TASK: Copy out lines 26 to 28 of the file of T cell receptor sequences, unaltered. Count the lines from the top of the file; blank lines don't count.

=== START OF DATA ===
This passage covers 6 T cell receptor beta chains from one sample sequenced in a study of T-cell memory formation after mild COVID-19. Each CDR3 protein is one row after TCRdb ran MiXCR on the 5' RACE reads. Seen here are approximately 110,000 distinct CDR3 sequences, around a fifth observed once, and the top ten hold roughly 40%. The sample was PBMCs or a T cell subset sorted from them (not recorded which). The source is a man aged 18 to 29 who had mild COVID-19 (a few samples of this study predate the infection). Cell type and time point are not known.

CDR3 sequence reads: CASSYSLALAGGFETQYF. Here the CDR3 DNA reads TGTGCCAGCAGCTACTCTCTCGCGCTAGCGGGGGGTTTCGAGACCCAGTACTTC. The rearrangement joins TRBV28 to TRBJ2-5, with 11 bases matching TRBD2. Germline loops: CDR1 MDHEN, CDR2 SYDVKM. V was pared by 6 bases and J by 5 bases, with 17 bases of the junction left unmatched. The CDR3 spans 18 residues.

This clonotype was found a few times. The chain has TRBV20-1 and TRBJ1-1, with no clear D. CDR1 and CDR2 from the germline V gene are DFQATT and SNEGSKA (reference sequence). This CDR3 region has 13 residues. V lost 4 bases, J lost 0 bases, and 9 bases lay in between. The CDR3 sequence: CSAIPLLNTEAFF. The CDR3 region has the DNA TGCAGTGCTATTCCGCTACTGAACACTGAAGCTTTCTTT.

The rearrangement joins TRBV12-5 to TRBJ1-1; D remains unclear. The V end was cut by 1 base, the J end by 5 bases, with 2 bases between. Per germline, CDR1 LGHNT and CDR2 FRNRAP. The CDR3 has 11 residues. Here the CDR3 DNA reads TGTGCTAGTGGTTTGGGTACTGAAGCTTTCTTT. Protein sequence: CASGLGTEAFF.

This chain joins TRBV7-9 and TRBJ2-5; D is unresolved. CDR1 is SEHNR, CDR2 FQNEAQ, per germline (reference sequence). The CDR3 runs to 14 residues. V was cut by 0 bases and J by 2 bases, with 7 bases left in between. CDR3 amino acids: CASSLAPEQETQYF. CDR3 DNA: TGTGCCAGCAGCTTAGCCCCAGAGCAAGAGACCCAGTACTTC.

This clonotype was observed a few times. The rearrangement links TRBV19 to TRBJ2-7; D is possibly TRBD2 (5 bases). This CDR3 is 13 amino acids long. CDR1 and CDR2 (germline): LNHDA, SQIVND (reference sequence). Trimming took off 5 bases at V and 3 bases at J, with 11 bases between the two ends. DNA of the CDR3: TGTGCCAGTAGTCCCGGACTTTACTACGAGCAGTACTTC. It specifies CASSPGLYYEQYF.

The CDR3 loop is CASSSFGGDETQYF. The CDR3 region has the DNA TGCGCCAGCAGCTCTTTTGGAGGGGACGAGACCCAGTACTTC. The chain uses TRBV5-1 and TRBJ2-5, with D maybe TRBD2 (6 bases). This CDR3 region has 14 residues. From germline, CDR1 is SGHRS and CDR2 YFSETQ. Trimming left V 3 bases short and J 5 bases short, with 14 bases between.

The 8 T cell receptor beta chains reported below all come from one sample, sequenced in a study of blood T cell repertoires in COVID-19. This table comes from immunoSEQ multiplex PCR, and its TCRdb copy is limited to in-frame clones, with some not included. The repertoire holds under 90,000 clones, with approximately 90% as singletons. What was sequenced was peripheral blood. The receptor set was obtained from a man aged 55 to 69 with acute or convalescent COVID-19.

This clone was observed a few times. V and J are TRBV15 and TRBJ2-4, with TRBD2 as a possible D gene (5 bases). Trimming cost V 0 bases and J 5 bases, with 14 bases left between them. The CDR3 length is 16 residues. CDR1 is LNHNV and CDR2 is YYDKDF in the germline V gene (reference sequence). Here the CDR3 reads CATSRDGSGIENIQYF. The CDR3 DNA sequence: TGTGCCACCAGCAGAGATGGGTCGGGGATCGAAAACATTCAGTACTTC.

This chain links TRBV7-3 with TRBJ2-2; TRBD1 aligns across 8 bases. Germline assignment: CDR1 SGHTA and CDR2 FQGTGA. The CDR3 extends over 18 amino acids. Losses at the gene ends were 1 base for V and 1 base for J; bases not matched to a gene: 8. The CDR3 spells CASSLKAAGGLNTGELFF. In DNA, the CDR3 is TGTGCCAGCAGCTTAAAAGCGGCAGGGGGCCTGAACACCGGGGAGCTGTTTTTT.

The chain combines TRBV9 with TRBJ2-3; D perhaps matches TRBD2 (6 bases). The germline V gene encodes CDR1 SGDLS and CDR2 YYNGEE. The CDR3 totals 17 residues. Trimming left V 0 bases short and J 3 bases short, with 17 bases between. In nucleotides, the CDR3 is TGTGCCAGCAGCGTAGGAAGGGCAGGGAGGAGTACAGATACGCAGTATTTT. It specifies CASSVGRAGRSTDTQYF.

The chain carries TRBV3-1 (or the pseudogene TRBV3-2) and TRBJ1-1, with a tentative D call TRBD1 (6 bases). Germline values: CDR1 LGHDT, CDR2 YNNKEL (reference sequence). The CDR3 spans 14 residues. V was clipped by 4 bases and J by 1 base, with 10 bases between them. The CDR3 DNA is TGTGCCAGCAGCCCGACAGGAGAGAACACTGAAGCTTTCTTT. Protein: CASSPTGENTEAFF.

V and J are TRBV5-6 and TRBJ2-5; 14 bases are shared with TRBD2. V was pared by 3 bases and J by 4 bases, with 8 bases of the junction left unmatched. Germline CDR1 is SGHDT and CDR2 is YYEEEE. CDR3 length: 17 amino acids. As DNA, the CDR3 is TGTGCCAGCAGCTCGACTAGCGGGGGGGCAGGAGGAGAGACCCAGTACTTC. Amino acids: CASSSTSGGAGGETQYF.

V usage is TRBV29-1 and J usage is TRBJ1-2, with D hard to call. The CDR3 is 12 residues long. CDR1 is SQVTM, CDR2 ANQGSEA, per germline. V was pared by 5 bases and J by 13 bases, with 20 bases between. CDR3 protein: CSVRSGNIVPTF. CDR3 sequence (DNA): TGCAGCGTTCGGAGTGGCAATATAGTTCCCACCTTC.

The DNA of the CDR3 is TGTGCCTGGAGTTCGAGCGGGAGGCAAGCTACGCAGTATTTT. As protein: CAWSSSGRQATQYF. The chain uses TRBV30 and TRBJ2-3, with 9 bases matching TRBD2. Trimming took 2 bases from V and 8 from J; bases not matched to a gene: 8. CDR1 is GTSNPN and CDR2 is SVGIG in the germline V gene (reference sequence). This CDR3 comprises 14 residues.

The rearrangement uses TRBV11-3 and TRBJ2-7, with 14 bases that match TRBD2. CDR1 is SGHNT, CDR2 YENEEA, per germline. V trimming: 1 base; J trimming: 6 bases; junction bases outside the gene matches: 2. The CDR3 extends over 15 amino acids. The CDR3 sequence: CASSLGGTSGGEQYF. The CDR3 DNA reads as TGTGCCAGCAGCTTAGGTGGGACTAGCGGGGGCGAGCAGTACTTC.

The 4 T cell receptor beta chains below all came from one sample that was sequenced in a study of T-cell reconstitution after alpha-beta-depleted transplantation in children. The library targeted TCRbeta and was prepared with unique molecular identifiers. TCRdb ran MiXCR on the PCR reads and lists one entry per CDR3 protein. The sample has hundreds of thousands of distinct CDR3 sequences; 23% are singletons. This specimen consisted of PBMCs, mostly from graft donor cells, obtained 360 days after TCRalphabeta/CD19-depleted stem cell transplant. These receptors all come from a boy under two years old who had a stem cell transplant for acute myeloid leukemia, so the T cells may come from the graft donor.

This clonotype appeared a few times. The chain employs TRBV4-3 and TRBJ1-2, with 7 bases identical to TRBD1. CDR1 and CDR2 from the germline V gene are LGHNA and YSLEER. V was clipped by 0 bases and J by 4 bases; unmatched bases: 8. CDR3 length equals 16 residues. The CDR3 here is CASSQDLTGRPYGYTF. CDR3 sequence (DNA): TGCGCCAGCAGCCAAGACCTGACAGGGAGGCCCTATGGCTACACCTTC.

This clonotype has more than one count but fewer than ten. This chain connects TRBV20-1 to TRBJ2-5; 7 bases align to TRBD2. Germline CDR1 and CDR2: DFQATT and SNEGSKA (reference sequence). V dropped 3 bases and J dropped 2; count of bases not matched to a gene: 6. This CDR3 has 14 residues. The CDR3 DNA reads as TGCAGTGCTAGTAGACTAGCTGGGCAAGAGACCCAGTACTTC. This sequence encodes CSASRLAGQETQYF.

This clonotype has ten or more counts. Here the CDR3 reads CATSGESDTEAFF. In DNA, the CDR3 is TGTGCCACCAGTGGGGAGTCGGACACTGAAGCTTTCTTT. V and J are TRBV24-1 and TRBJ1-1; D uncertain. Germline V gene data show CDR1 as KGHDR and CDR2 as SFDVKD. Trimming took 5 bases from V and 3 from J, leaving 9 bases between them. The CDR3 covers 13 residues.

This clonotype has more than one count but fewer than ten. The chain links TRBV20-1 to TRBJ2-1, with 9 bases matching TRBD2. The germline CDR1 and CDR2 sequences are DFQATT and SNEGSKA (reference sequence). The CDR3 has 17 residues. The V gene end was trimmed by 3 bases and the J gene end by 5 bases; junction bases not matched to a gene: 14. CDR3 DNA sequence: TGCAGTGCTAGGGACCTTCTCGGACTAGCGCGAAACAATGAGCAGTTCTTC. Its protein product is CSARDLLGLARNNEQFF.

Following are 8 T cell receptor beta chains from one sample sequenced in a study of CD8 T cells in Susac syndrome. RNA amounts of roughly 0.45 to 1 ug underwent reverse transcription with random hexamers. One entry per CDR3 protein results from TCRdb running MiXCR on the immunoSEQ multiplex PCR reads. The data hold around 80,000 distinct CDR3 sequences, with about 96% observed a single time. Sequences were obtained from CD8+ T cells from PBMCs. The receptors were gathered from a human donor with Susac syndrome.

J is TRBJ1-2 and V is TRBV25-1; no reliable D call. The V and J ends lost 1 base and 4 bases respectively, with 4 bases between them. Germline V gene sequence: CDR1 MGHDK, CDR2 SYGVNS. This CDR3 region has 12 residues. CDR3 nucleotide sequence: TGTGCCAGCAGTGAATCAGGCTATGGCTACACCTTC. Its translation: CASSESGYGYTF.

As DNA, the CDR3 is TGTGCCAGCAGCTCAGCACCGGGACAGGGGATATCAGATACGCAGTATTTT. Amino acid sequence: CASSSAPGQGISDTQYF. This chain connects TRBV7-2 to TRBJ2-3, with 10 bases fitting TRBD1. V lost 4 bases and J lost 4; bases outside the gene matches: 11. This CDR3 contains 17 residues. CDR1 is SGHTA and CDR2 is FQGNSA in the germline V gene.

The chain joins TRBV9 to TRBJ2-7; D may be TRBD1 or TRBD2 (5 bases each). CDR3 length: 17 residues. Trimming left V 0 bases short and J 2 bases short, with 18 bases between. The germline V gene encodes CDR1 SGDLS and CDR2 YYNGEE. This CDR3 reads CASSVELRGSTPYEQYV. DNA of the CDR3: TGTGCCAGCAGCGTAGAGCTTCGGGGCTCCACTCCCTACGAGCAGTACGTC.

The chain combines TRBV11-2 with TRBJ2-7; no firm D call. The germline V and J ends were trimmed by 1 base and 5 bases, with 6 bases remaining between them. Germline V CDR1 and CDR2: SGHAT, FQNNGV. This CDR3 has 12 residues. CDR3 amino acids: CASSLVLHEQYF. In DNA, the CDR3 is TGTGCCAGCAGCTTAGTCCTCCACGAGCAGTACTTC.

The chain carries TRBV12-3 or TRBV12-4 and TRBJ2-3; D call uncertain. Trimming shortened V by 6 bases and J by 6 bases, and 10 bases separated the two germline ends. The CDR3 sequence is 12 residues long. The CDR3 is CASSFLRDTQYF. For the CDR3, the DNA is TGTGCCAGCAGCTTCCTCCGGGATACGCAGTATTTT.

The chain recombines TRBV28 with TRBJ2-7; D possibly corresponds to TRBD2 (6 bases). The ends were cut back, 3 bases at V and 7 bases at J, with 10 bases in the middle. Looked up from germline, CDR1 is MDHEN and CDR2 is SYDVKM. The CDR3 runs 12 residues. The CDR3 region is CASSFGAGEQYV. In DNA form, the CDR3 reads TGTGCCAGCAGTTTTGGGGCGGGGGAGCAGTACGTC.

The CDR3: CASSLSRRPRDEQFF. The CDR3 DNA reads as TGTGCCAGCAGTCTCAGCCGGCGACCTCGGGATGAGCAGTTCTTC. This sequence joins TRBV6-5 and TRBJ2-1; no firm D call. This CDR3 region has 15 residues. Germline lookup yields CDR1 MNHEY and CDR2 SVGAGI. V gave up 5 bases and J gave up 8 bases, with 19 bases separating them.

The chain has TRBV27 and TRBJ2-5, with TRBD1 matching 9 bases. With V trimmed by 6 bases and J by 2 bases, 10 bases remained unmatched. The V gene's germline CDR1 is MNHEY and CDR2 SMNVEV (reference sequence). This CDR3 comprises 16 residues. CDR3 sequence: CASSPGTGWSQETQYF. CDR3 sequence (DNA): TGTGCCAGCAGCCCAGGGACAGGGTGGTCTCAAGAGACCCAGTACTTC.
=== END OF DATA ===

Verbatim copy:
The chain combines TRBV11-2 with TRBJ2-7; no firm D call. The germline V and J ends were trimmed by 1 base and 5 bases, with 6 bases remaining between them. Germline V CDR1 and CDR2: SGHAT, FQNNGV. This CDR3 has 12 residues. CDR3 amino acids: CASSLVLHEQYF. In DNA, the CDR3 is TGTGCCAGCAGCTTAGTCCTCCACGAGCAGTACTTC.

The chain carries TRBV12-3 or TRBV12-4 and TRBJ2-3; D call uncertain. Trimming shortened V by 6 bases and J by 6 bases, and 10 bases separated the two germline ends. The CDR3 sequence is 12 residues long. The CDR3 is CASSFLRDTQYF. For the CDR3, the DNA is TGTGCCAGCAGCTTCCTCCGGGATACGCAGTATTTT.

The chain recombines TRBV28 with TRBJ2-7; D possibly corresponds to TRBD2 (6 bases). The ends were cut back, 3 bases at V and 7 bases at J, with 10 bases in the middle. Looked up from germline, CDR1 is MDHEN and CDR2 is SYDVKM. The CDR3 runs 12 residues. The CDR3 region is CASSFGAGEQYV. In DNA form, the CDR3 reads TGTGCCAGCAGTTTTGGGGCGGGGGAGCAGTACGTC.